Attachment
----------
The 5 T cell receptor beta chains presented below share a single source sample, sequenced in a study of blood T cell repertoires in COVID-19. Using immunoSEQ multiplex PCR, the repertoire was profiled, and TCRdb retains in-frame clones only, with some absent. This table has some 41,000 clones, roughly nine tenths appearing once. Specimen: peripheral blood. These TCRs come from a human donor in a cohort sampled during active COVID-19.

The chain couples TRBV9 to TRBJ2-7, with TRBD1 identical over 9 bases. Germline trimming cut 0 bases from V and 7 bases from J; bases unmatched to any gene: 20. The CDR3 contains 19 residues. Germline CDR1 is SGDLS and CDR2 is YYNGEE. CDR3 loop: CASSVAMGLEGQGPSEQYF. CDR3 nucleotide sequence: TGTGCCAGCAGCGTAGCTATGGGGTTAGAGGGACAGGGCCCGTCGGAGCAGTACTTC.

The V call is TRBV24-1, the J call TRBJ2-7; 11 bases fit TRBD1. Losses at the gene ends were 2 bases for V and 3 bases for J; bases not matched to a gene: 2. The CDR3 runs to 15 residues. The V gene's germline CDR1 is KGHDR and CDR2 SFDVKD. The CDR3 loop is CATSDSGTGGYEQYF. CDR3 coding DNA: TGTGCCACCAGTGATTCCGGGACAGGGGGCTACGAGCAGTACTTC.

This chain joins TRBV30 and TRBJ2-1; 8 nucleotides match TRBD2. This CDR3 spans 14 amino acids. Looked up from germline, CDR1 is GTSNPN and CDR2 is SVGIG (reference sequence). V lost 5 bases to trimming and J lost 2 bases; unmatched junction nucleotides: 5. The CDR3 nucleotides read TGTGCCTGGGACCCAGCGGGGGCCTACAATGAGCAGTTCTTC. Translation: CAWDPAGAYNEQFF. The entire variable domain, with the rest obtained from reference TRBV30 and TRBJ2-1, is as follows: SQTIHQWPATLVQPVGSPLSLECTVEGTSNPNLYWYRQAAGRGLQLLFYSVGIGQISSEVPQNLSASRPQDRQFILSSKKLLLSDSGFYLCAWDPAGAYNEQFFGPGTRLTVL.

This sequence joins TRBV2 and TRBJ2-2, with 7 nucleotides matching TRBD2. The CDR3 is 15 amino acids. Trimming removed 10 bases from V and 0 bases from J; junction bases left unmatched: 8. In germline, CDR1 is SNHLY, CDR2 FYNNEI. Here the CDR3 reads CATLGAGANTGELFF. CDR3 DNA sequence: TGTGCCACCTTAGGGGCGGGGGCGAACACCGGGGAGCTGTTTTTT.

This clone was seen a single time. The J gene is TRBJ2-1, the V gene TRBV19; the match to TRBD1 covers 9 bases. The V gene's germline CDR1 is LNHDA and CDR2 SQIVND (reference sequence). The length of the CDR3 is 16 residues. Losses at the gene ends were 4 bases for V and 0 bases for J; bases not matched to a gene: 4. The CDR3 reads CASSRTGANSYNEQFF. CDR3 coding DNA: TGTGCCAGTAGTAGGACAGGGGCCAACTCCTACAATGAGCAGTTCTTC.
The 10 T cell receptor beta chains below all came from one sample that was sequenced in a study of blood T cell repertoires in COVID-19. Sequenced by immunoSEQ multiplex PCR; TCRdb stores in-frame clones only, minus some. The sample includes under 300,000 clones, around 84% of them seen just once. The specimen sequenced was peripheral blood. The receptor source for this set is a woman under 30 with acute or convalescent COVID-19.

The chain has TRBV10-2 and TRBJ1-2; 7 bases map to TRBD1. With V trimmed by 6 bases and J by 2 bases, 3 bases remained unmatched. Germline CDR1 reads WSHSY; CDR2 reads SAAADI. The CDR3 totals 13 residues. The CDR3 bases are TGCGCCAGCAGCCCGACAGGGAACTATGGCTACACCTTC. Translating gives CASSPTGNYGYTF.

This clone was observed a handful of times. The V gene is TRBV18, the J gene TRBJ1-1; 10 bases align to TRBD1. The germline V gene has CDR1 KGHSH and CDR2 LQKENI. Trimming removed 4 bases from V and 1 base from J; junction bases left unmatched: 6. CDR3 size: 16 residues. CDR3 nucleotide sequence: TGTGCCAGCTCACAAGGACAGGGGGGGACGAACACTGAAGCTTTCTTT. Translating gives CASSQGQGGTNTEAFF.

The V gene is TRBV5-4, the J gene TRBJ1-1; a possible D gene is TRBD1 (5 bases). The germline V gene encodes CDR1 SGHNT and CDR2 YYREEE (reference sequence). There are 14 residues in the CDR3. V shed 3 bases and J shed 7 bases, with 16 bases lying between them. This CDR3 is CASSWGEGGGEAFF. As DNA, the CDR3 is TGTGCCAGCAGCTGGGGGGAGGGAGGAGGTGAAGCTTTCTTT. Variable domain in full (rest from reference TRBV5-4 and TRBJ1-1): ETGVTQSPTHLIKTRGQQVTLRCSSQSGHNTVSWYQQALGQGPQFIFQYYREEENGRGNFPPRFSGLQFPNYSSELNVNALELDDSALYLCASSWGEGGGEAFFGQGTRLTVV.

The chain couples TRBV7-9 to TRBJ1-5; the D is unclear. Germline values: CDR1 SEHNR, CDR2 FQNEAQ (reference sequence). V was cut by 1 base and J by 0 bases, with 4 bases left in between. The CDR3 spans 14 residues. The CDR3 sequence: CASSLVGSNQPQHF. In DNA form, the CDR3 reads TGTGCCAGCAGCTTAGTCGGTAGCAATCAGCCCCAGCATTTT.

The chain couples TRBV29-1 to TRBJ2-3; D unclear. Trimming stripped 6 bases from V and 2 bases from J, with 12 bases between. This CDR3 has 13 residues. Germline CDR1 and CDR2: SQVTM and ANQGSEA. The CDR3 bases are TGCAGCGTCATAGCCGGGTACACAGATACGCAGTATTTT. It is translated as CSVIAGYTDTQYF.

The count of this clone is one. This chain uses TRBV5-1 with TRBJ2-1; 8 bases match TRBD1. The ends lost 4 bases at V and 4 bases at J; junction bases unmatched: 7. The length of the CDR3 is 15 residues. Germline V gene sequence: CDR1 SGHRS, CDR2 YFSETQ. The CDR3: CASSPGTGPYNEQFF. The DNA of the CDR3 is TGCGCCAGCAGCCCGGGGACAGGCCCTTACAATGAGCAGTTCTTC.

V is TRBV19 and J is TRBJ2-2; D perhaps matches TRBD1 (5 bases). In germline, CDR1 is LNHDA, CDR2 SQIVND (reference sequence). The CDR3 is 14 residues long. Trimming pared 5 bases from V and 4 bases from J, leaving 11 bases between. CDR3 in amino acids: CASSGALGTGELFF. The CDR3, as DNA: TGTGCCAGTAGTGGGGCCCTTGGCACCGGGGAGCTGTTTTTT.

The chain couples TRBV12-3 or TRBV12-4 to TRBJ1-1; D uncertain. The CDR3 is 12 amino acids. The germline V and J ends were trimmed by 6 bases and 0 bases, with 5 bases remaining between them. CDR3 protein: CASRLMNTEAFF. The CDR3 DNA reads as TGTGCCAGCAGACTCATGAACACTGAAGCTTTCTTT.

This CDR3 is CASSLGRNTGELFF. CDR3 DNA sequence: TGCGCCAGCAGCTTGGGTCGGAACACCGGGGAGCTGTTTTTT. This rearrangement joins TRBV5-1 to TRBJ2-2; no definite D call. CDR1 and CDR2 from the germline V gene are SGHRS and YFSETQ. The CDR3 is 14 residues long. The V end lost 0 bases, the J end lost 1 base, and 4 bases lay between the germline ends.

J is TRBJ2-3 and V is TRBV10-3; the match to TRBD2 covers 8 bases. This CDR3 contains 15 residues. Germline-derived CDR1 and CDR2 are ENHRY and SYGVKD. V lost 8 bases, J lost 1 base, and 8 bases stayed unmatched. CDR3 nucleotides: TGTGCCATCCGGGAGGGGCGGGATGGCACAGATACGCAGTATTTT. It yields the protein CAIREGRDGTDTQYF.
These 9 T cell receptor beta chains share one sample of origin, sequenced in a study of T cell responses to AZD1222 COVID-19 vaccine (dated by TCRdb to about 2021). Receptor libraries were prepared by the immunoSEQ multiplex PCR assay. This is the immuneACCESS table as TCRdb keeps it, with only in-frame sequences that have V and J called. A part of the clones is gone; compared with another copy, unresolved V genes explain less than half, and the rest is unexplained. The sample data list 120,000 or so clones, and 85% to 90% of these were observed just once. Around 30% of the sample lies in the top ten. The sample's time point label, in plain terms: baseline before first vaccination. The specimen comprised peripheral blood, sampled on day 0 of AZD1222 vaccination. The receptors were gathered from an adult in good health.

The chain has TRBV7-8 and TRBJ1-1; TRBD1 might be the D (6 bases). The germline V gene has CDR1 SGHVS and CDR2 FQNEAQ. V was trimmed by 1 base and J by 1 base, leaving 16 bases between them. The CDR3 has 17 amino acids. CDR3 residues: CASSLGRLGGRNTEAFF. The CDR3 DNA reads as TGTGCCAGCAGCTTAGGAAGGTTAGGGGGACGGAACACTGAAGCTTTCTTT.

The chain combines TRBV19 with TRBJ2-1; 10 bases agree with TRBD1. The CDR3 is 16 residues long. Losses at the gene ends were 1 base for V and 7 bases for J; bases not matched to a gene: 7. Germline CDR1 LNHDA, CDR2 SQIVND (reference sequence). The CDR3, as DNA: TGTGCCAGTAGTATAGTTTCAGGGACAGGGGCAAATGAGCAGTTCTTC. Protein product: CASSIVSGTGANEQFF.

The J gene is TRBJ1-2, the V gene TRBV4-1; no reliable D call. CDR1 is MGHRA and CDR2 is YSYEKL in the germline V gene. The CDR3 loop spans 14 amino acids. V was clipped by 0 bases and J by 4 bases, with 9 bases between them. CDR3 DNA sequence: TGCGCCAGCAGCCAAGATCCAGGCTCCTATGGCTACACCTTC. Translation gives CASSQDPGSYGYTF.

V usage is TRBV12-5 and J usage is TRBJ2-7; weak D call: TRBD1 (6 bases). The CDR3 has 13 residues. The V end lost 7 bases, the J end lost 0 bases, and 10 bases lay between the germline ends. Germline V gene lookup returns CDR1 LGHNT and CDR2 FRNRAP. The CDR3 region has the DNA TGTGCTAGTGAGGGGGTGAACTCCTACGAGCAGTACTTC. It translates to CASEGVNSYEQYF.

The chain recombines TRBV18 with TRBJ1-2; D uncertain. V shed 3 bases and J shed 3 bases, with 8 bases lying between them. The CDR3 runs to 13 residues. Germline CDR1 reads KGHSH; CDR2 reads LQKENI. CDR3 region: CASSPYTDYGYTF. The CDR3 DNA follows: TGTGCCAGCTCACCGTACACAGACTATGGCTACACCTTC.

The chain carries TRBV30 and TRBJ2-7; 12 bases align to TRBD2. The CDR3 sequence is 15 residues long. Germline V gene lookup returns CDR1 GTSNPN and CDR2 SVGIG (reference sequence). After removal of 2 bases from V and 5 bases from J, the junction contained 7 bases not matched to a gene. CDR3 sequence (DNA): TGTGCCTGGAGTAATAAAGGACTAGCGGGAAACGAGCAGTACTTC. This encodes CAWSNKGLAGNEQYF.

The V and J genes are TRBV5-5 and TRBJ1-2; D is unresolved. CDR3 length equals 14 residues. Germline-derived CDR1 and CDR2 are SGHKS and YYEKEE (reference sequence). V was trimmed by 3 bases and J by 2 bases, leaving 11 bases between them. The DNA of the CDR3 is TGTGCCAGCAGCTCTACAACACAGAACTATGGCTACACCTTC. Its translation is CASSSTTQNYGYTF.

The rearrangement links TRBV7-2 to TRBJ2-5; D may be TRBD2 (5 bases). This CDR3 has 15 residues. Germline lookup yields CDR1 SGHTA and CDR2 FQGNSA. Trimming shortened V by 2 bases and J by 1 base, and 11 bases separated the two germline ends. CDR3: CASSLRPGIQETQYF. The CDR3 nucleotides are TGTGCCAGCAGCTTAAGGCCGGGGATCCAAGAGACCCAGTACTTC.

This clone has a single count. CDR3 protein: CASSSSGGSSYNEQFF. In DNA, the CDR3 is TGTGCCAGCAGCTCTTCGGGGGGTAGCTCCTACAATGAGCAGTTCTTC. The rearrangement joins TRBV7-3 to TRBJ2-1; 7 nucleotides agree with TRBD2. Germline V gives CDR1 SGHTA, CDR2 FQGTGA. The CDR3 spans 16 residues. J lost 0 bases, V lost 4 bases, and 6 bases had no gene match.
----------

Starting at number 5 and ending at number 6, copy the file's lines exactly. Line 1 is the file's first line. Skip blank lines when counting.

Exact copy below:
This sequence joins TRBV2 and TRBJ2-2, with 7 nucleotides matching TRBD2. The CDR3 is 15 amino acids. Trimming removed 10 bases from V and 0 bases from J; junction bases left unmatched: 8. In germline, CDR1 is SNHLY, CDR2 FYNNEI. Here the CDR3 reads CATLGAGANTGELFF. CDR3 DNA sequence: TGTGCCACCTTAGGGGCGGGGGCGAACACCGGGGAGCTGTTTTTT.

This clone was seen a single time. The J gene is TRBJ2-1, the V gene TRBV19; the match to TRBD1 covers 9 bases. The V gene's germline CDR1 is LNHDA and CDR2 SQIVND (reference sequence). The length of the CDR3 is 16 residues. Losses at the gene ends were 4 bases for V and 0 bases for J; bases not matched to a gene: 4. The CDR3 reads CASSRTGANSYNEQFF. CDR3 coding DNA: TGTGCCAGTAGTAGGACAGGGGCCAACTCCTACAATGAGCAGTTCTTC.